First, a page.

As a couple therapist (marriage counselor) I help life partners establish life-giving relationships and heal or exit non-life-giving relationships. This has required me to think about and define what makes up a life-giving relationship and the opposite, which we can call a shame-based relationship.
Put these two interests together and I begin to talk and write about relationships that are like curses. The 'shame curse' is the traumatic effect of every relationship with life partners (family) that is not life-giving.
This discussion can be tested Biblically in terms of the description of the kind of relationship that God wants with His people. John 15 - the Vine and the Branches - is one such biblical description.
The same terms and concepts used in this discussion can be used of a religious group, of a local church, of a denomination. The discussion can be broadened into whether work places are life-giving or not, whether villages (local communities) are life-giving or not and whether nations are life-giving or not. However I will focus on family relationships - the family a child is raised in and the love relationship with our life partner in adulthood. What we call marriage is what the Book of Genesis describes as a "man leaving his mother and father and cleaving to his wife."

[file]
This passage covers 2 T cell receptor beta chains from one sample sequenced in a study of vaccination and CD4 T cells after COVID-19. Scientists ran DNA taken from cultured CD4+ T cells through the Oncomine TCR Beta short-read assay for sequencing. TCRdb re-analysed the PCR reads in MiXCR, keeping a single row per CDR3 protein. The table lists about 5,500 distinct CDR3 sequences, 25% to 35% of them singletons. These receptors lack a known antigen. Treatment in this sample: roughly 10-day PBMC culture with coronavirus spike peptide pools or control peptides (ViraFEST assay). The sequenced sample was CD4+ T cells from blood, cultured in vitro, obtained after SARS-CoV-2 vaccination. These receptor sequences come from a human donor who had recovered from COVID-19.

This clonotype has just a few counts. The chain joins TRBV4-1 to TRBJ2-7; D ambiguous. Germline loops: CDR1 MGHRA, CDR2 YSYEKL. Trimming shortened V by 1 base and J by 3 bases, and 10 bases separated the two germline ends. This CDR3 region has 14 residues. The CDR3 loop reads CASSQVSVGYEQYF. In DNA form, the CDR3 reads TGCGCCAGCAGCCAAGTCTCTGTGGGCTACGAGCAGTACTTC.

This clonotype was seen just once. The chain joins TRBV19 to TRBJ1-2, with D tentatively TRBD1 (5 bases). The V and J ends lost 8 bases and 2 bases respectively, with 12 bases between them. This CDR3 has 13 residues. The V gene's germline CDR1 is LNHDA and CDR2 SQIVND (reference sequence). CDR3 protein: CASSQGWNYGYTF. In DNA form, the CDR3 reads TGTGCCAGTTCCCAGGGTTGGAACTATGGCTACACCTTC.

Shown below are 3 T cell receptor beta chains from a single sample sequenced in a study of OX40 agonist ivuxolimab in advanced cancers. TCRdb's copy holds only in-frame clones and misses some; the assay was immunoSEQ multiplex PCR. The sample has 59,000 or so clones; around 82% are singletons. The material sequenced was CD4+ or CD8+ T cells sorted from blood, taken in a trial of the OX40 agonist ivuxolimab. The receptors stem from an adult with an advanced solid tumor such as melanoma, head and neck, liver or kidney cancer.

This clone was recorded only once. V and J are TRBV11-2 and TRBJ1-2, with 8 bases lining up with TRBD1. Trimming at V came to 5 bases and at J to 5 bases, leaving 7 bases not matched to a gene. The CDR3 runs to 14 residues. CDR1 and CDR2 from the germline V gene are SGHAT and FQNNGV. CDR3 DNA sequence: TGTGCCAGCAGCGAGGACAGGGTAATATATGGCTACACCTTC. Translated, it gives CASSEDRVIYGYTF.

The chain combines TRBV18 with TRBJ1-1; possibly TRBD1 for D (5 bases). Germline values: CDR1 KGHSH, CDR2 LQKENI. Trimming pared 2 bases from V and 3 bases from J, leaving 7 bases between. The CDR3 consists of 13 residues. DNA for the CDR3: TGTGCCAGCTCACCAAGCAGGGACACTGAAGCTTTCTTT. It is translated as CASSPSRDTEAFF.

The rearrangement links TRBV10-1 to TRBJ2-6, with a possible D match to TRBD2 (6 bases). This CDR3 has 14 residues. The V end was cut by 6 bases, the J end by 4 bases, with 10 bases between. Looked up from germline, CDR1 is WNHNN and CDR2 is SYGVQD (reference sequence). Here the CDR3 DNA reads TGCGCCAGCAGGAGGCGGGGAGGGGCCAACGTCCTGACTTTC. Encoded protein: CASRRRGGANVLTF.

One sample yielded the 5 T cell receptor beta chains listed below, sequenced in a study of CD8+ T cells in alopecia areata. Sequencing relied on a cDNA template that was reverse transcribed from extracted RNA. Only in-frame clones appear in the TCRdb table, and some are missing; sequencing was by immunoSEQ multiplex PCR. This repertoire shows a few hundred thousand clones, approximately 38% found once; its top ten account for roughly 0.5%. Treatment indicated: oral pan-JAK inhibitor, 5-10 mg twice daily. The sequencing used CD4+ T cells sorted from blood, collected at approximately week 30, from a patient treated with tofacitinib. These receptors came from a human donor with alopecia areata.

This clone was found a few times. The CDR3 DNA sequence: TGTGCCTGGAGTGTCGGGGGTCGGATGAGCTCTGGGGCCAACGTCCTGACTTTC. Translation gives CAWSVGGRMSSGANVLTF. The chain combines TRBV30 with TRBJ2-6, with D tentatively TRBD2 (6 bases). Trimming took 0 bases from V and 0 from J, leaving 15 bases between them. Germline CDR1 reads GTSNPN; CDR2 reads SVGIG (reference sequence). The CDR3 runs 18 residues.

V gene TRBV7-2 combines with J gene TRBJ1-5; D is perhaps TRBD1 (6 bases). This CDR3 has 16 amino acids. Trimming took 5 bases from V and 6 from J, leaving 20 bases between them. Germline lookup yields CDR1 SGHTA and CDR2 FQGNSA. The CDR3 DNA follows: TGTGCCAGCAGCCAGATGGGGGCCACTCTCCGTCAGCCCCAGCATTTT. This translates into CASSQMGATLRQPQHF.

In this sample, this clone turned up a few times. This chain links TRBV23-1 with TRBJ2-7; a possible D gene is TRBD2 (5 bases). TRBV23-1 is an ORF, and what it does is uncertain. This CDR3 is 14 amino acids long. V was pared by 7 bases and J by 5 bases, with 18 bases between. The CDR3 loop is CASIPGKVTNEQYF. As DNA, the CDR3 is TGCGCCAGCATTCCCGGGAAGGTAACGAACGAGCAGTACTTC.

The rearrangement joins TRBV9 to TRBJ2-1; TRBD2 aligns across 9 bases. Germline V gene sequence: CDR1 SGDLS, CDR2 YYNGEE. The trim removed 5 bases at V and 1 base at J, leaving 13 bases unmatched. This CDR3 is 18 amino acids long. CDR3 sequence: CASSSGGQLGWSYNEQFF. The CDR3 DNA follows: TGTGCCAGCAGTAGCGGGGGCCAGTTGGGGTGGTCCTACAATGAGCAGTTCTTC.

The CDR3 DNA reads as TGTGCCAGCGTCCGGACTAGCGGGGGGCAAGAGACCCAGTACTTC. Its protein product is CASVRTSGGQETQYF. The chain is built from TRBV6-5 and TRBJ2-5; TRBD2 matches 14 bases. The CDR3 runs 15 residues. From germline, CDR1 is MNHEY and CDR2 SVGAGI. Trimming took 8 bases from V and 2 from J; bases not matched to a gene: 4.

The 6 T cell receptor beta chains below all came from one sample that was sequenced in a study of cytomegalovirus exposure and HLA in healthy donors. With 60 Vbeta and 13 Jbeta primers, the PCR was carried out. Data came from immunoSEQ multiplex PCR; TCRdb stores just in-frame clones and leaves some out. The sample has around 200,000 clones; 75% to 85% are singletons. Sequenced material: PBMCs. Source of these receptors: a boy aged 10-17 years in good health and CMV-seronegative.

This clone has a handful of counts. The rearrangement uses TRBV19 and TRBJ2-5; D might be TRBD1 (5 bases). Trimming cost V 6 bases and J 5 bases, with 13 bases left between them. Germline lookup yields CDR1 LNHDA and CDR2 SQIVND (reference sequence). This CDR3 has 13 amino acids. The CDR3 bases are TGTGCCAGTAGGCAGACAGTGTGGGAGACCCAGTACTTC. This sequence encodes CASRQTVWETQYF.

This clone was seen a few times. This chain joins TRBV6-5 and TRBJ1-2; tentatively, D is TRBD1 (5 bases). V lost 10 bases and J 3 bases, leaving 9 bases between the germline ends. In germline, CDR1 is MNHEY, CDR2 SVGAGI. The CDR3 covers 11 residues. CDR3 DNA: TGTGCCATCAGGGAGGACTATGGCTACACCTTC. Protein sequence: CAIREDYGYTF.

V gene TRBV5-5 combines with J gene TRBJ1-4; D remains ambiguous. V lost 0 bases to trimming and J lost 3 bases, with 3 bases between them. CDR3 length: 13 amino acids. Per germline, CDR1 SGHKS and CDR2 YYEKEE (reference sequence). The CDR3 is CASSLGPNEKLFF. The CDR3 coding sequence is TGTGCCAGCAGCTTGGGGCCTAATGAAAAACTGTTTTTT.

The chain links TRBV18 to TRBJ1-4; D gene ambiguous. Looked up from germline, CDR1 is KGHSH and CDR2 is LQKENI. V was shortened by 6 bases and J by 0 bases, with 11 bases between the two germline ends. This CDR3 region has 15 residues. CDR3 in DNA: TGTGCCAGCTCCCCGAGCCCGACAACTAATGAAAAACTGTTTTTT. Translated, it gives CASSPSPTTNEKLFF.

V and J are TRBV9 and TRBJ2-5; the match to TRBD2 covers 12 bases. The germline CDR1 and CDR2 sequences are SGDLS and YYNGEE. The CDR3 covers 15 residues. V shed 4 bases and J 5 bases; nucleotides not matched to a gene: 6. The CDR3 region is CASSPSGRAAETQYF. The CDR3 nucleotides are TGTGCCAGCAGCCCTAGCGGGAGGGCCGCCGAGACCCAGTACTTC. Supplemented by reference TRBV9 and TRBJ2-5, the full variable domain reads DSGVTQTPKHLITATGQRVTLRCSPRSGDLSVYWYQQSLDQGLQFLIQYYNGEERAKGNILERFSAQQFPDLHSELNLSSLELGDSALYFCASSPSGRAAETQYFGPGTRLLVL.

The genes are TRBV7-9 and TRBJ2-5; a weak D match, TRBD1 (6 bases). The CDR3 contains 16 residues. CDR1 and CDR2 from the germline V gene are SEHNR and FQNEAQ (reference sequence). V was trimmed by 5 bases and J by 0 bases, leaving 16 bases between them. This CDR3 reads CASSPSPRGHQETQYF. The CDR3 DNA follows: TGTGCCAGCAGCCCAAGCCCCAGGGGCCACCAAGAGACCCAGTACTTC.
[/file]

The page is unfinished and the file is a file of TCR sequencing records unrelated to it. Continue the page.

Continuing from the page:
Shame relationships take away one's right to be alive. One is not encouraged and affirmed by shame relationships. This can happen through sexual abuse or by a spouse or family system that does not value your ability, your opinion or your contribution. You are over looked by the other members of the family or your peer group.
Peer groups may avoid a peer, may throw in verbal abuse and sometimes physical abuse. The result - the message the person gets in their emotional brain (heart) - is to believe that I have no right to be alive.
COMBINATIONS: Suppose a family treats the youngest child as the 'baby' of the family and, therefore, without significant honour or respect. Then combine that with the school peers excluding and verbally abusing the child. This combination "shame curse" will be even stronger in the persons' life, even more deeply written in their heart.
A father (my father) had little time for children. He was such an intellectual and 'thinking' was held in such esteem that he did not esteem his children. Children couldn't think, so, in his mind, they are not worth his attention.